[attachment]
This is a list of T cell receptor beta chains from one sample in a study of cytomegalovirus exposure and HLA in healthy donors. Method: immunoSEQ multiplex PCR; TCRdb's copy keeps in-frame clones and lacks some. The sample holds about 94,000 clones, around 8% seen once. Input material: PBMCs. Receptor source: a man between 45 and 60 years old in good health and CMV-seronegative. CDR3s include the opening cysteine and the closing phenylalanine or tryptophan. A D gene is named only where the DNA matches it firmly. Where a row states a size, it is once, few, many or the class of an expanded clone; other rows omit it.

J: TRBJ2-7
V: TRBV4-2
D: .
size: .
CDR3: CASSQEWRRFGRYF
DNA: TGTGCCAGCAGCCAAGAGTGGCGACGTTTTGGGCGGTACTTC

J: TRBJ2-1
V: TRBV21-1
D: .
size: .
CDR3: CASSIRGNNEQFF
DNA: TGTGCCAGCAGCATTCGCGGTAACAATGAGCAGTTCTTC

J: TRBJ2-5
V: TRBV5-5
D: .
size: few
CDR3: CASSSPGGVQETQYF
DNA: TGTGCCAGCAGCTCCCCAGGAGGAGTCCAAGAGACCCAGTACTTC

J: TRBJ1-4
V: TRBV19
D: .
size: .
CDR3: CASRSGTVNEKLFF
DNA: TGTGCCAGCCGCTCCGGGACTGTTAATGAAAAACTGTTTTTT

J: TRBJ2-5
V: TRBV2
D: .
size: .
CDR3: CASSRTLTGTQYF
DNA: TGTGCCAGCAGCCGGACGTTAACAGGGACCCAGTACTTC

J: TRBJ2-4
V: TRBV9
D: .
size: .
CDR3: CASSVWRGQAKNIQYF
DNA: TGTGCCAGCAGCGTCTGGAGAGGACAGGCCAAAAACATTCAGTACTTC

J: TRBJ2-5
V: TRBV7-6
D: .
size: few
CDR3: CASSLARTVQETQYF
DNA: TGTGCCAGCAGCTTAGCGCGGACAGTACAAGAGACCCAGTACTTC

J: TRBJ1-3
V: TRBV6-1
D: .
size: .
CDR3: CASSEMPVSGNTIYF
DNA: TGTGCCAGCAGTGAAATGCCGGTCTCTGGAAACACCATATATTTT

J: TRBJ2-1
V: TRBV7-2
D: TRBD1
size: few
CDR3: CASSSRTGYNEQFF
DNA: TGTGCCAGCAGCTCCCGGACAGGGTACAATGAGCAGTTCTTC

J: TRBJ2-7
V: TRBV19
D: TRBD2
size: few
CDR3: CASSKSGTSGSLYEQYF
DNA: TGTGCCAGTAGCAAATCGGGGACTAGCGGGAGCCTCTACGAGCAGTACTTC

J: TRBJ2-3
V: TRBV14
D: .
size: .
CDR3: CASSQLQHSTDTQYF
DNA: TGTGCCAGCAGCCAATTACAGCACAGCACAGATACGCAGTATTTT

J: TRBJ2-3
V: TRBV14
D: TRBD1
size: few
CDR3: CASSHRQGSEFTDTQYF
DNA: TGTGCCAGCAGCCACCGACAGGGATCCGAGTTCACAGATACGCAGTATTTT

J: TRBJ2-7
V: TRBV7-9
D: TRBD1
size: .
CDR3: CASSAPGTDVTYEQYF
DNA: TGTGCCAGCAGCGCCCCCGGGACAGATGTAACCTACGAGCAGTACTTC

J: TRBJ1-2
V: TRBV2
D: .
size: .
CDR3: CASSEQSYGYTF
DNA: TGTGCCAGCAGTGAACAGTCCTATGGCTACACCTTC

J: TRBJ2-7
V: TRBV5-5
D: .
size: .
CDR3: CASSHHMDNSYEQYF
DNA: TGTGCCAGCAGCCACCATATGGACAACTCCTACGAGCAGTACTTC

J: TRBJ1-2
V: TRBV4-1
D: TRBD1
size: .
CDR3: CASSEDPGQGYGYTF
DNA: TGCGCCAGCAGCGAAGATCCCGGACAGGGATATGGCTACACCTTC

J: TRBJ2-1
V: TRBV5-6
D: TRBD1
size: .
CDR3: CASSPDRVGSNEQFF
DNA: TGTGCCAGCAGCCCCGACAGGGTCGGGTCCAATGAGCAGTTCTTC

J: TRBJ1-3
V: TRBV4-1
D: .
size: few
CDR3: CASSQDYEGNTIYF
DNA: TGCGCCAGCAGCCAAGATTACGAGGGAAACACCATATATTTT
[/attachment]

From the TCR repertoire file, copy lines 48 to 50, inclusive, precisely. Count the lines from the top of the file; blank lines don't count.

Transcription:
CDR3: CASSEMPVSGNTIYF
DNA: TGTGCCAGCAGTGAAATGCCGGTCTCTGGAAACACCATATATTTT

J: TRBJ2-1